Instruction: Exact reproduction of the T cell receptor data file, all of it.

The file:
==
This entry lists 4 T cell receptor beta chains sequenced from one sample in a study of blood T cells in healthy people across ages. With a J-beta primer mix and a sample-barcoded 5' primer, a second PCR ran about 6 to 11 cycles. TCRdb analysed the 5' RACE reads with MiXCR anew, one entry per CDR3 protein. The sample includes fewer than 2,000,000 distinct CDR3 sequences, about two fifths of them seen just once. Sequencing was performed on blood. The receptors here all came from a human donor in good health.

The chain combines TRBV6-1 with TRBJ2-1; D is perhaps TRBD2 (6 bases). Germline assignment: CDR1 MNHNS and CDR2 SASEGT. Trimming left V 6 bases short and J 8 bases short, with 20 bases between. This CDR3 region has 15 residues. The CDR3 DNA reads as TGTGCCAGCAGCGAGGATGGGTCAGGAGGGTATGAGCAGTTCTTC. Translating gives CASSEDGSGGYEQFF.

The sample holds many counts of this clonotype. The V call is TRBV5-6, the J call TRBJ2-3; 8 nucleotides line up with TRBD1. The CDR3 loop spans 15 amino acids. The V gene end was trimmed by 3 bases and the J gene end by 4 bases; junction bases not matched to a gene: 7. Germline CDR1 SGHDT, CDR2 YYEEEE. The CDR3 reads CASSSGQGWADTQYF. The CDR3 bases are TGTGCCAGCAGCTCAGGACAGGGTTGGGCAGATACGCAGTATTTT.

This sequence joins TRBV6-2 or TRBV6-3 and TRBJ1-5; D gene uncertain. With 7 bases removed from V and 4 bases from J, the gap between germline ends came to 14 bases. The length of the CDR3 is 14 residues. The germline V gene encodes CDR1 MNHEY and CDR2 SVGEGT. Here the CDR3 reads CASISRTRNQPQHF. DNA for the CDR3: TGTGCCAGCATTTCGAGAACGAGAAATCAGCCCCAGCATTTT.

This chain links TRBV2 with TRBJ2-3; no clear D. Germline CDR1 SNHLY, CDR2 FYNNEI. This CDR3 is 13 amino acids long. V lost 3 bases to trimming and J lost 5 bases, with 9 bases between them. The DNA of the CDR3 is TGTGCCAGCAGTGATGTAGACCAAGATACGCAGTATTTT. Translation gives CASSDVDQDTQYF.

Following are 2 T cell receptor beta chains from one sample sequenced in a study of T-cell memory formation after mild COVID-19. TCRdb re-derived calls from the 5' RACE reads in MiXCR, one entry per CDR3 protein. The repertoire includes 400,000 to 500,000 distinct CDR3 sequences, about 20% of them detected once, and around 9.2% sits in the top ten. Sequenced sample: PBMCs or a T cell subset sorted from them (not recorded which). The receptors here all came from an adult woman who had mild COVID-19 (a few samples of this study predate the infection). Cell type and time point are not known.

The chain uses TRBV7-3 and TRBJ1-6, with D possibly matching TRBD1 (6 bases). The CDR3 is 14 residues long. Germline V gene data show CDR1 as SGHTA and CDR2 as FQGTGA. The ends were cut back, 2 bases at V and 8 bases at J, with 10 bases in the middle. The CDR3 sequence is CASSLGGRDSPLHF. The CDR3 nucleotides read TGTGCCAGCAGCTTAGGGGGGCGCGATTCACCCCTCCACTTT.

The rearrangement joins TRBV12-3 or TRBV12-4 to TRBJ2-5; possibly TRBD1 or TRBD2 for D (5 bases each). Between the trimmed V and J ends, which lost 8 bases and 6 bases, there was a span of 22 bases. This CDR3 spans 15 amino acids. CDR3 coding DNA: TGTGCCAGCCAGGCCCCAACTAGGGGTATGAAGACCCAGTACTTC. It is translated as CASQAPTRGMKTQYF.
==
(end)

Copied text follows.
This entry lists 4 T cell receptor beta chains sequenced from one sample in a study of blood T cells in healthy people across ages. With a J-beta primer mix and a sample-barcoded 5' primer, a second PCR ran about 6 to 11 cycles. TCRdb analysed the 5' RACE reads with MiXCR anew, one entry per CDR3 protein. The sample includes fewer than 2,000,000 distinct CDR3 sequences, about two fifths of them seen just once. Sequencing was performed on blood. The receptors here all came from a human donor in good health.

The chain combines TRBV6-1 with TRBJ2-1; D is perhaps TRBD2 (6 bases). Germline assignment: CDR1 MNHNS and CDR2 SASEGT. Trimming left V 6 bases short and J 8 bases short, with 20 bases between. This CDR3 region has 15 residues. The CDR3 DNA reads as TGTGCCAGCAGCGAGGATGGGTCAGGAGGGTATGAGCAGTTCTTC. Translating gives CASSEDGSGGYEQFF.

The sample holds many counts of this clonotype. The V call is TRBV5-6, the J call TRBJ2-3; 8 nucleotides line up with TRBD1. The CDR3 loop spans 15 amino acids. The V gene end was trimmed by 3 bases and the J gene end by 4 bases; junction bases not matched to a gene: 7. Germline CDR1 SGHDT, CDR2 YYEEEE. The CDR3 reads CASSSGQGWADTQYF. The CDR3 bases are TGTGCCAGCAGCTCAGGACAGGGTTGGGCAGATACGCAGTATTTT.

This sequence joins TRBV6-2 or TRBV6-3 and TRBJ1-5; D gene uncertain. With 7 bases removed from V and 4 bases from J, the gap between germline ends came to 14 bases. The length of the CDR3 is 14 residues. The germline V gene encodes CDR1 MNHEY and CDR2 SVGEGT. Here the CDR3 reads CASISRTRNQPQHF. DNA for the CDR3: TGTGCCAGCATTTCGAGAACGAGAAATCAGCCCCAGCATTTT.

This chain links TRBV2 with TRBJ2-3; no clear D. Germline CDR1 SNHLY, CDR2 FYNNEI. This CDR3 is 13 amino acids long. V lost 3 bases to trimming and J lost 5 bases, with 9 bases between them. The DNA of the CDR3 is TGTGCCAGCAGTGATGTAGACCAAGATACGCAGTATTTT. Translation gives CASSDVDQDTQYF.

Following are 2 T cell receptor beta chains from one sample sequenced in a study of T-cell memory formation after mild COVID-19. TCRdb re-derived calls from the 5' RACE reads in MiXCR, one entry per CDR3 protein. The repertoire includes 400,000 to 500,000 distinct CDR3 sequences, about 20% of them detected once, and around 9.2% sits in the top ten. Sequenced sample: PBMCs or a T cell subset sorted from them (not recorded which). The receptors here all came from an adult woman who had mild COVID-19 (a few samples of this study predate the infection). Cell type and time point are not known.

The chain uses TRBV7-3 and TRBJ1-6, with D possibly matching TRBD1 (6 bases). The CDR3 is 14 residues long. Germline V gene data show CDR1 as SGHTA and CDR2 as FQGTGA. The ends were cut back, 2 bases at V and 8 bases at J, with 10 bases in the middle. The CDR3 sequence is CASSLGGRDSPLHF. The CDR3 nucleotides read TGTGCCAGCAGCTTAGGGGGGCGCGATTCACCCCTCCACTTT.

The rearrangement joins TRBV12-3 or TRBV12-4 to TRBJ2-5; possibly TRBD1 or TRBD2 for D (5 bases each). Between the trimmed V and J ends, which lost 8 bases and 6 bases, there was a span of 22 bases. This CDR3 spans 15 amino acids. CDR3 coding DNA: TGTGCCAGCCAGGCCCCAACTAGGGGTATGAAGACCCAGTACTTC. It is translated as CASQAPTRGMKTQYF.